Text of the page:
Guterman (2006) described these two perspectives:

Although both constructivism and social constructionism endorse a subjectivist view of knowledge, the former emphasizes individuals’ biological and cognitive processes, whereas the latter places knowledge in the domain of social interchange. (p. 13)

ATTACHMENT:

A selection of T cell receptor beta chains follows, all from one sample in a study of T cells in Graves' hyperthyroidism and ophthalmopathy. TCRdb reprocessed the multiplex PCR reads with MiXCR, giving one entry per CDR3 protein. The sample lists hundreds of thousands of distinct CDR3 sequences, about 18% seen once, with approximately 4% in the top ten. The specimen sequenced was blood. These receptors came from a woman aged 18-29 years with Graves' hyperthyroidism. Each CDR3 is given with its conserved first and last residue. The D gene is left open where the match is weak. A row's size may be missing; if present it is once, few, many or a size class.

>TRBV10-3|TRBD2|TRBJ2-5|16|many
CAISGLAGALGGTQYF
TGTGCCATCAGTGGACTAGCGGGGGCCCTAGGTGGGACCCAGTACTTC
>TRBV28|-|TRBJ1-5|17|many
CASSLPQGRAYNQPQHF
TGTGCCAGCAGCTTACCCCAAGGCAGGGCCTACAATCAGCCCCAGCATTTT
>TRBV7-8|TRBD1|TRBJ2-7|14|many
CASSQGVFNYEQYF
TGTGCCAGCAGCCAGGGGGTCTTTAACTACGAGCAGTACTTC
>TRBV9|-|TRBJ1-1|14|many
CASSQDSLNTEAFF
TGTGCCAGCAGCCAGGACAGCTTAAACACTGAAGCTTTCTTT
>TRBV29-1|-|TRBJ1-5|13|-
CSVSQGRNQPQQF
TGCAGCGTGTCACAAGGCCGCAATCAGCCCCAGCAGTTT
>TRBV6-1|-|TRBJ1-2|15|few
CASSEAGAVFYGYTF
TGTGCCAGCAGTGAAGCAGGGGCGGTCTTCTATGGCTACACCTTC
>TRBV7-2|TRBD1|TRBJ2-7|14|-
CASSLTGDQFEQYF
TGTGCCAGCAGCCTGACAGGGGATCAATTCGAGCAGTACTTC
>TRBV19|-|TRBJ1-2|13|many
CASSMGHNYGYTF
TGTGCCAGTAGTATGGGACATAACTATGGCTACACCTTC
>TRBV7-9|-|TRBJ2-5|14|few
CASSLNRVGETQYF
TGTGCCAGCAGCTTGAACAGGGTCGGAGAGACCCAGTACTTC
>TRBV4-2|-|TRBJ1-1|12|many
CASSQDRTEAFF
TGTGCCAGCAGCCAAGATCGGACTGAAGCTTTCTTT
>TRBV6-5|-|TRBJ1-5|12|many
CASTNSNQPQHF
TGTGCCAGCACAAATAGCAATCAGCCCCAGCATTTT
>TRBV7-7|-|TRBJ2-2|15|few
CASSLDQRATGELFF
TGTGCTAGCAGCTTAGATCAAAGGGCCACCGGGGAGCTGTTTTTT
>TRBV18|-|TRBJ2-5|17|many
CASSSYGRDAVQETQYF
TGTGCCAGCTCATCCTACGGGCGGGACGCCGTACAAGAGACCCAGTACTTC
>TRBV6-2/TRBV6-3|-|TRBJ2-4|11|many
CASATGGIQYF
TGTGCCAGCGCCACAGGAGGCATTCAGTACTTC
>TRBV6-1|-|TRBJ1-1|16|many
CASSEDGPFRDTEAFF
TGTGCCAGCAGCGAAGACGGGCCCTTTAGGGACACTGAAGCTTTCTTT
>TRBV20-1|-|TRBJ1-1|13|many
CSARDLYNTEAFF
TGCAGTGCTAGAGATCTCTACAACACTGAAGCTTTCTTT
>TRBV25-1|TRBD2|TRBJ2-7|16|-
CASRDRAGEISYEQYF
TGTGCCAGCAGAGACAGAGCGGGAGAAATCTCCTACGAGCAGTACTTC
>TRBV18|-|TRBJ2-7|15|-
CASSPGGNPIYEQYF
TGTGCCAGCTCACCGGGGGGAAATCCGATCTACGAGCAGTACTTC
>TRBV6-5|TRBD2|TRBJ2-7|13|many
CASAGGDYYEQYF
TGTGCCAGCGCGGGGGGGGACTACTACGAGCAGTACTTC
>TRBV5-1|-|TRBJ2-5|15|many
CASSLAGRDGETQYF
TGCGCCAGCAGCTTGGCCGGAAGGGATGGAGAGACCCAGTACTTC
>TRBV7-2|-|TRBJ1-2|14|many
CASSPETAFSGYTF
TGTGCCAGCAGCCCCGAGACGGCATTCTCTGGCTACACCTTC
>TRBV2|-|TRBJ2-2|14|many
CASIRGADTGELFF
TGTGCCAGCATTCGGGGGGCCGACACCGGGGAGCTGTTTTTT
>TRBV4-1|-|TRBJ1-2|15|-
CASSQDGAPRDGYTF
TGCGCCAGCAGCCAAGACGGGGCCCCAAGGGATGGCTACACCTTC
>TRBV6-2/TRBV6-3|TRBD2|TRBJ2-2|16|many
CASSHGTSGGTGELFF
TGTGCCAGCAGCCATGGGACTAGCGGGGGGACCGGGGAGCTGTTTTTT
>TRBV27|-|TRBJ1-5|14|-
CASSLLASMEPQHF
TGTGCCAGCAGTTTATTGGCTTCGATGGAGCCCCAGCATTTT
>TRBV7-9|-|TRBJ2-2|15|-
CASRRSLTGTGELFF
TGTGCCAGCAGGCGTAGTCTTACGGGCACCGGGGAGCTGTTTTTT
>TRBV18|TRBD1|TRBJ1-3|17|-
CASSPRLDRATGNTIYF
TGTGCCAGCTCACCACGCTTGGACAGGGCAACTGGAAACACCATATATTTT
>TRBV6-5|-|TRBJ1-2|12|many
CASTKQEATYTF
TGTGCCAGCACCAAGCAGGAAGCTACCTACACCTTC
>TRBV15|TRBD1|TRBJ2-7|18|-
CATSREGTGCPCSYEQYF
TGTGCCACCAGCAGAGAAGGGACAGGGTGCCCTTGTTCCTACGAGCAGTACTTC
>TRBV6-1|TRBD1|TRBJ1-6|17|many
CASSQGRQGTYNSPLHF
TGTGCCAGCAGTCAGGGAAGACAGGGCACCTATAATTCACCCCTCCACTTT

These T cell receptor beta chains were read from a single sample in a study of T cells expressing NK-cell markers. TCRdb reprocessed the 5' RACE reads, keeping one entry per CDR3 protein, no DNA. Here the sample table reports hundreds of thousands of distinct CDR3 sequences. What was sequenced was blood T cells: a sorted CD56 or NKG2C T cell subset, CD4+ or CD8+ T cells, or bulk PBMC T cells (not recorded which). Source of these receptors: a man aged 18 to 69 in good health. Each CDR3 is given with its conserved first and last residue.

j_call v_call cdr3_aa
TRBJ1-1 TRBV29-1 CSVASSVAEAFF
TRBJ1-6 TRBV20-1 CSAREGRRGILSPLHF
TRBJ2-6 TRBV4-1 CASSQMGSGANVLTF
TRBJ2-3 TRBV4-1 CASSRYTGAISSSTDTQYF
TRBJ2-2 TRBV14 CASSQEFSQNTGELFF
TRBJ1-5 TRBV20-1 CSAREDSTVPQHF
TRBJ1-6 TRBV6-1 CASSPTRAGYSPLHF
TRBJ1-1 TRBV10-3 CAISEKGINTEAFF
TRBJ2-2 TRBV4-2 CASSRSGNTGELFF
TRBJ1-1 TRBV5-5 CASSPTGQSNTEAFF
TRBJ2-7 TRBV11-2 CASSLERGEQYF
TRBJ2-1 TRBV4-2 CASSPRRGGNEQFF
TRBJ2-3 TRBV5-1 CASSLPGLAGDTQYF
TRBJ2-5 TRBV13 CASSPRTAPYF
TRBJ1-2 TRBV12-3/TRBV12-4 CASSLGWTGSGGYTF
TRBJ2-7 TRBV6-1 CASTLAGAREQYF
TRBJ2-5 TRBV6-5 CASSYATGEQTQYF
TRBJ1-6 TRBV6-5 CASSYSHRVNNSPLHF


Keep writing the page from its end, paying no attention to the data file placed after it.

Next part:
In this chapter, we de-emphasize distinctions between constructivist and social constructionist perspectives. Mostly, we lump them together as constructive theories and therapies and emphasize the fascinating intervention strategies developed within these paradigms. This might be upsetting to staunch constructivists or radical social constructionists, but we take this risk with full confidence in our personal safety. That’s because most constructive types are nonviolent thinkers who very much like talking and writing. Consequently, within our socially or individually constructed realities we’ve concluded that we’re in no danger of harm from disgruntled constructive theorists or therapists.